Skin-related side effects of a certain cancer treatment may indicate stronger responses, survival

Patients who develop skin side effects as a result of immune checkpoint inhibitors may have a stronger response to cancer treatment and may indicate a survival advantage over those who did not develop these side effects. according to the results of a recent study.

Although this benefit was particularly accentuated in patients with melanoma, it was also evident in patients with malignant neoplasms of the digestive organs, urinary tract and bronchi or lungs.

“The implications of (these) data suggest that skin (or skin-related) toxicities may be beneficial in the setting of immunotherapy,” said Dr. Yevgeniy R. Semenov, instructor in dermatology at Massachusetts General Hospital and Harvard Medical School in Boston. , in an interview with CURE®. “While they can be distressing for patients, the glass isn’t necessarily half empty here. There may be a silver lining on the other side to have them developed.

Use of immune checkpoint inhibitors

There has been a substantial increase in the use of immune checkpoint inhibitors to treat advanced cancers, including breast cancer melanoma, Semenov explained, with up to 250,000 patients eligible for this therapy in the States. United per year.

“Despite their survival benefits, these drugs have significant immune system-related toxicities that contribute to morbidity and, in some cases, may also contribute to mortality,” Semenov said. “It’s a double-edged sword, where the drug is great, but the toxicity really needs to be understood and managed appropriately without affecting the benefits of the drug itself.”

Semenov added that skin-related side effects are most common in patients treated with immunotherapy and often occur early in immunotherapy.

“(This) gives us a very unique opportunity to decide whether or not immunotherapy works, or whether the harm outweighs the good at a very early stage of therapy,” he said.

To examine the potential implications of skin-related side effects on survival outcomes, Semenov and colleagues analyzed data from 7,008 patients treated with immune checkpoint inhibitors for malignant neoplasms of melanoma, bronchus/lungs , digestive organs or urinary tract. It should be noted that all patients in this study developed skin-related side effects as a result of their treatment. These patients were matched with 7,008 cancer patients who did not develop skin-related side effects.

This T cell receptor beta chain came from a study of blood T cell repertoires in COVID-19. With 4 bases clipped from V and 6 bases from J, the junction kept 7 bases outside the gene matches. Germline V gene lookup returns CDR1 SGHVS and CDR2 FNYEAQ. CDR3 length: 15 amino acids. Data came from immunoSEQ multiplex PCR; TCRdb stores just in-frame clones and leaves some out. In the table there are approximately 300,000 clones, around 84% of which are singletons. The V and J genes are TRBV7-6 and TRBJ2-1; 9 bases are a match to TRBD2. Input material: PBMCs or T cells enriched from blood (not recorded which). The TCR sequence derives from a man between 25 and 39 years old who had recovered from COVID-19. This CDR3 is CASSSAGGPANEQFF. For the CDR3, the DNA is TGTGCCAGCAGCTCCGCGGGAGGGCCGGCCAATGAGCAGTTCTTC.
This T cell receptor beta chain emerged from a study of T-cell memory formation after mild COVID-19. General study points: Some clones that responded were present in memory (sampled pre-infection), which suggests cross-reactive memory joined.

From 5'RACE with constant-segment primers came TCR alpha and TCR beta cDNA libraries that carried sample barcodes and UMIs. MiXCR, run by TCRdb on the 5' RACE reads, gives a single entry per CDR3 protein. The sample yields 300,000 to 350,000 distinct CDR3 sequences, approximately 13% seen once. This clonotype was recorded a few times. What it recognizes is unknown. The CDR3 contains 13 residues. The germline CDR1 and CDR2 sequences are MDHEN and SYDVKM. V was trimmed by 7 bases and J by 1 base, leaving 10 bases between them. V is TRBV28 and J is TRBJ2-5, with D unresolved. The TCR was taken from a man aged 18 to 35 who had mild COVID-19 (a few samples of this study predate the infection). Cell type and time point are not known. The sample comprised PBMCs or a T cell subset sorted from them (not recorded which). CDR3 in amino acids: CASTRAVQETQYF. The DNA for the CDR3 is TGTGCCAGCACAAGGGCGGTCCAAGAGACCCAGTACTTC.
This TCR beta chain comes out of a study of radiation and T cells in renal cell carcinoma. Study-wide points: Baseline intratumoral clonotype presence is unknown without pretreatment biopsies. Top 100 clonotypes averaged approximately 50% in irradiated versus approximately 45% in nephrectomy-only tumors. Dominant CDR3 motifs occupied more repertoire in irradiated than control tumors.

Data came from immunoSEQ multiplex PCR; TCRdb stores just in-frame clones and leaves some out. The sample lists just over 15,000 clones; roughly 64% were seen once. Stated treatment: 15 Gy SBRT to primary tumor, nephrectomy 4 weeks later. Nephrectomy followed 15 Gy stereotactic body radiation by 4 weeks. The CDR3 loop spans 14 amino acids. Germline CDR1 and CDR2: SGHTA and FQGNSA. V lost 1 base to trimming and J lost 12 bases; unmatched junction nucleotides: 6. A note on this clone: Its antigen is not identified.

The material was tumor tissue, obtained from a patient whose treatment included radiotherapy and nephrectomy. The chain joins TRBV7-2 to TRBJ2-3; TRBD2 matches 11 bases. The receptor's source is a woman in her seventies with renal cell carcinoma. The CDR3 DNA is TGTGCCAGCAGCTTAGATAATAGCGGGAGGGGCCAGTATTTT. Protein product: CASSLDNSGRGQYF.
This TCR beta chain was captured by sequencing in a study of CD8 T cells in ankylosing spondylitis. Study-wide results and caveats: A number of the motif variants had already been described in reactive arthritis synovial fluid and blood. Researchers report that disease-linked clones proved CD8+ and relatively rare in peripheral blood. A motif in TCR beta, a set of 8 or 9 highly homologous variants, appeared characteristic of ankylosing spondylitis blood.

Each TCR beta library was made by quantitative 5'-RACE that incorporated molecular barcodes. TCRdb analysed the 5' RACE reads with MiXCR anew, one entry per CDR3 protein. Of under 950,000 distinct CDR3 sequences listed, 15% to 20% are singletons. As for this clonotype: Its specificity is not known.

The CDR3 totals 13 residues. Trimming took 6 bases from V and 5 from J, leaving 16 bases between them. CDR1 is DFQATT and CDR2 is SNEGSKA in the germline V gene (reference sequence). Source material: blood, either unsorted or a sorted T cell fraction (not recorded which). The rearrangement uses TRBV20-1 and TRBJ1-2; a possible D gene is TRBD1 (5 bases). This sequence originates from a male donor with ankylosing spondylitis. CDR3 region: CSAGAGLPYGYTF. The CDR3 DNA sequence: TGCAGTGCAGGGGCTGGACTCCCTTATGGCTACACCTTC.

Study results demonstrated that developing skin toxicities as a group resulted in a 20% survival benefit in immunotherapy recipients. Several types of skin-related side effects were significantly protective against mortality, including psoriasis, lichen planus/lichenoid dermatitis (an inflammatory skin condition), itching in the absence of a rash, and broad category of non-specific rashes. Several other skin-related side effects have demonstrated clinically significant effects such as vitiligo (when the skin sheds pigment cells in patches), Grover’s disease (a skin disorder with small, raised lesions on the chest and back) and bullous pemphigoid (a skin condition with large blisters on areas of the body that often sag like the upper thighs and lower abdomen), but did not reach statistical significance.

“We found that the morphology of toxicity can be important,” Semenov said. “Not all skin toxicities are created equal. We have found that patients who develop toxicities that resemble lichen planus, which is an inflammatory skin disease; toxicities that resemble vitiligo, which is a depigmenting disease of the skin; as well as toxicities that resemble psoriasis actually tend to have better survival outcomes than other toxicities like mucositis (inflammation and pain in the mouth or gut), for example. The type of rash you get is important, and why this is the case is yet to be elucidated.

Further research needed

Semenov hypothesized that why some of these side effects have a favorable association with survival over others may be related to the management of side effects, which sometimes require systemic immunosuppression which can limit the antitumor effect of immunotherapy. For example, vitiligo is not often treated with systemic immunosuppression, which allows the patient to “benefit from immunotherapy without diminishing the effectiveness of immunotherapy by taking an immunosuppressive drug to treat skin toxicity”, a he declared. In contrast, side effects such as bullous pemphigoid are more distressing to the patient due to the extreme itching and extent of the rash, which usually requires the use of systemic immunosuppressive drugs and may even lead to suspension. or even when immunotherapy is stopped.

While these results are “very encouraging,” according to Semenov, several questions remain for both patients and clinicians.

“What do you do once serious toxicity develops? Should we stop immunotherapy, or do we see this as a really favorable prognostic marker that actually tells us, “Hey, keep it up, we’re fine,” Semenov added. “We need to find a way to effectively treat these (skin-related side effects) while continuing with immunotherapy. Conversely, if we don’t get any toxicity, is that a warning sign that the drug isn’t not as effective against cancer? Should we consider a stronger treatment regime? These are all very important questions for patients and clinicians, but it is too early to say what weight to give to these data.

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